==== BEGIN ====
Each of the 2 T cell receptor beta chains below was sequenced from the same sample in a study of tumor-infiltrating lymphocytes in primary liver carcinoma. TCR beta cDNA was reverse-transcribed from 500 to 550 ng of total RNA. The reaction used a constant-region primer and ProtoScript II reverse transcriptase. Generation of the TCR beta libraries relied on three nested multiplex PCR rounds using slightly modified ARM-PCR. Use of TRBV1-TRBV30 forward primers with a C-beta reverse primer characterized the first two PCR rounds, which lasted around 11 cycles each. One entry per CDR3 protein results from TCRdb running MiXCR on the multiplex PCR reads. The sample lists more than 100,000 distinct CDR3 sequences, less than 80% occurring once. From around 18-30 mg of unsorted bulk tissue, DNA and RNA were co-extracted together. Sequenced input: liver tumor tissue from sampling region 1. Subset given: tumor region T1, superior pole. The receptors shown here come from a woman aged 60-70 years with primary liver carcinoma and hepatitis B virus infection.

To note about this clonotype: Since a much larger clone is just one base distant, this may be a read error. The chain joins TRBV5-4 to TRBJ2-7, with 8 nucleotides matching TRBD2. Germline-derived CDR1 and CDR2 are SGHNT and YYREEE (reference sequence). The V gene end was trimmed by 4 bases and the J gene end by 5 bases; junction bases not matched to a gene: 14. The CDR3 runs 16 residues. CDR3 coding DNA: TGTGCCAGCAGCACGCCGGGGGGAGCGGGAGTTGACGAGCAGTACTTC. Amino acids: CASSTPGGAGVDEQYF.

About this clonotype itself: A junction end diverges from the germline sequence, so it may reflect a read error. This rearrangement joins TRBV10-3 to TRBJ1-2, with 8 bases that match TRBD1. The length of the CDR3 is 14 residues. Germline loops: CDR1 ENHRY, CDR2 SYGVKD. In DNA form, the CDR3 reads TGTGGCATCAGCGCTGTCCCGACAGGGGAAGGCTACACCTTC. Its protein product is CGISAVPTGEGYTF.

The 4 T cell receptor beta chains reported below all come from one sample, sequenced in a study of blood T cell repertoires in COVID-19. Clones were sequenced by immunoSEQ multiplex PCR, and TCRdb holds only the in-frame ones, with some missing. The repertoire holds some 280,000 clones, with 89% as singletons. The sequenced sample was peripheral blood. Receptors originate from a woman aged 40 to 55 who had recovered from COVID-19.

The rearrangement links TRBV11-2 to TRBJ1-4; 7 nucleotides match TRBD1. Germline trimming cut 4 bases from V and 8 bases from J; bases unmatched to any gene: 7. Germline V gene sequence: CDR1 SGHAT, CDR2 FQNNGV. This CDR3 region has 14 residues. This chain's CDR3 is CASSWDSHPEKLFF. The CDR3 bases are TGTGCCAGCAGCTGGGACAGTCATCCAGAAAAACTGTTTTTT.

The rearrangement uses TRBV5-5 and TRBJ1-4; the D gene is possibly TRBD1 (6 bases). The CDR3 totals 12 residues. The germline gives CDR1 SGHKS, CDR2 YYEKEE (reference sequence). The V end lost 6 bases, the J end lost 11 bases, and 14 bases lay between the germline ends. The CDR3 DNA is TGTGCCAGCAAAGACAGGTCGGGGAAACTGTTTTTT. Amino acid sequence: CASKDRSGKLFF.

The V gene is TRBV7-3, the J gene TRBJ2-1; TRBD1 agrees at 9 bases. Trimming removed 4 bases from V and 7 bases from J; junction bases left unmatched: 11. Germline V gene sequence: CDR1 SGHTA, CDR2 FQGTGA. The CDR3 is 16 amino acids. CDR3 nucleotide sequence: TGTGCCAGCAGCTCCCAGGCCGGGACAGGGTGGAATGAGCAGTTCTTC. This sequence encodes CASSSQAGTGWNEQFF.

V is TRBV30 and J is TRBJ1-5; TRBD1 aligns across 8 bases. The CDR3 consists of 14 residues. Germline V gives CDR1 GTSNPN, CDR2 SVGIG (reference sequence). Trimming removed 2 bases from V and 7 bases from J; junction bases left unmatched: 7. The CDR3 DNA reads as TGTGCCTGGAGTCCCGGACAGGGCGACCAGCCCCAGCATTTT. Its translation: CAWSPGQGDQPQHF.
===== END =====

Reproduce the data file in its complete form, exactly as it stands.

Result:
Each of the 2 T cell receptor beta chains below was sequenced from the same sample in a study of tumor-infiltrating lymphocytes in primary liver carcinoma. TCR beta cDNA was reverse-transcribed from 500 to 550 ng of total RNA. The reaction used a constant-region primer and ProtoScript II reverse transcriptase. Generation of the TCR beta libraries relied on three nested multiplex PCR rounds using slightly modified ARM-PCR. Use of TRBV1-TRBV30 forward primers with a C-beta reverse primer characterized the first two PCR rounds, which lasted around 11 cycles each. One entry per CDR3 protein results from TCRdb running MiXCR on the multiplex PCR reads. The sample lists more than 100,000 distinct CDR3 sequences, less than 80% occurring once. From around 18-30 mg of unsorted bulk tissue, DNA and RNA were co-extracted together. Sequenced input: liver tumor tissue from sampling region 1. Subset given: tumor region T1, superior pole. The receptors shown here come from a woman aged 60-70 years with primary liver carcinoma and hepatitis B virus infection.

To note about this clonotype: Since a much larger clone is just one base distant, this may be a read error. The chain joins TRBV5-4 to TRBJ2-7, with 8 nucleotides matching TRBD2. Germline-derived CDR1 and CDR2 are SGHNT and YYREEE (reference sequence). The V gene end was trimmed by 4 bases and the J gene end by 5 bases; junction bases not matched to a gene: 14. The CDR3 runs 16 residues. CDR3 coding DNA: TGTGCCAGCAGCACGCCGGGGGGAGCGGGAGTTGACGAGCAGTACTTC. Amino acids: CASSTPGGAGVDEQYF.

About this clonotype itself: A junction end diverges from the germline sequence, so it may reflect a read error. This rearrangement joins TRBV10-3 to TRBJ1-2, with 8 bases that match TRBD1. The length of the CDR3 is 14 residues. Germline loops: CDR1 ENHRY, CDR2 SYGVKD. In DNA form, the CDR3 reads TGTGGCATCAGCGCTGTCCCGACAGGGGAAGGCTACACCTTC. Its protein product is CGISAVPTGEGYTF.

The 4 T cell receptor beta chains reported below all come from one sample, sequenced in a study of blood T cell repertoires in COVID-19. Clones were sequenced by immunoSEQ multiplex PCR, and TCRdb holds only the in-frame ones, with some missing. The repertoire holds some 280,000 clones, with 89% as singletons. The sequenced sample was peripheral blood. Receptors originate from a woman aged 40 to 55 who had recovered from COVID-19.

The rearrangement links TRBV11-2 to TRBJ1-4; 7 nucleotides match TRBD1. Germline trimming cut 4 bases from V and 8 bases from J; bases unmatched to any gene: 7. Germline V gene sequence: CDR1 SGHAT, CDR2 FQNNGV. This CDR3 region has 14 residues. This chain's CDR3 is CASSWDSHPEKLFF. The CDR3 bases are TGTGCCAGCAGCTGGGACAGTCATCCAGAAAAACTGTTTTTT.

The rearrangement uses TRBV5-5 and TRBJ1-4; the D gene is possibly TRBD1 (6 bases). The CDR3 totals 12 residues. The germline gives CDR1 SGHKS, CDR2 YYEKEE (reference sequence). The V end lost 6 bases, the J end lost 11 bases, and 14 bases lay between the germline ends. The CDR3 DNA is TGTGCCAGCAAAGACAGGTCGGGGAAACTGTTTTTT. Amino acid sequence: CASKDRSGKLFF.

The V gene is TRBV7-3, the J gene TRBJ2-1; TRBD1 agrees at 9 bases. Trimming removed 4 bases from V and 7 bases from J; junction bases left unmatched: 11. Germline V gene sequence: CDR1 SGHTA, CDR2 FQGTGA. The CDR3 is 16 amino acids. CDR3 nucleotide sequence: TGTGCCAGCAGCTCCCAGGCCGGGACAGGGTGGAATGAGCAGTTCTTC. This sequence encodes CASSSQAGTGWNEQFF.

V is TRBV30 and J is TRBJ1-5; TRBD1 aligns across 8 bases. The CDR3 consists of 14 residues. Germline V gives CDR1 GTSNPN, CDR2 SVGIG (reference sequence). Trimming removed 2 bases from V and 7 bases from J; junction bases left unmatched: 7. The CDR3 DNA reads as TGTGCCTGGAGTCCCGGACAGGGCGACCAGCCCCAGCATTTT. Its translation: CAWSPGQGDQPQHF.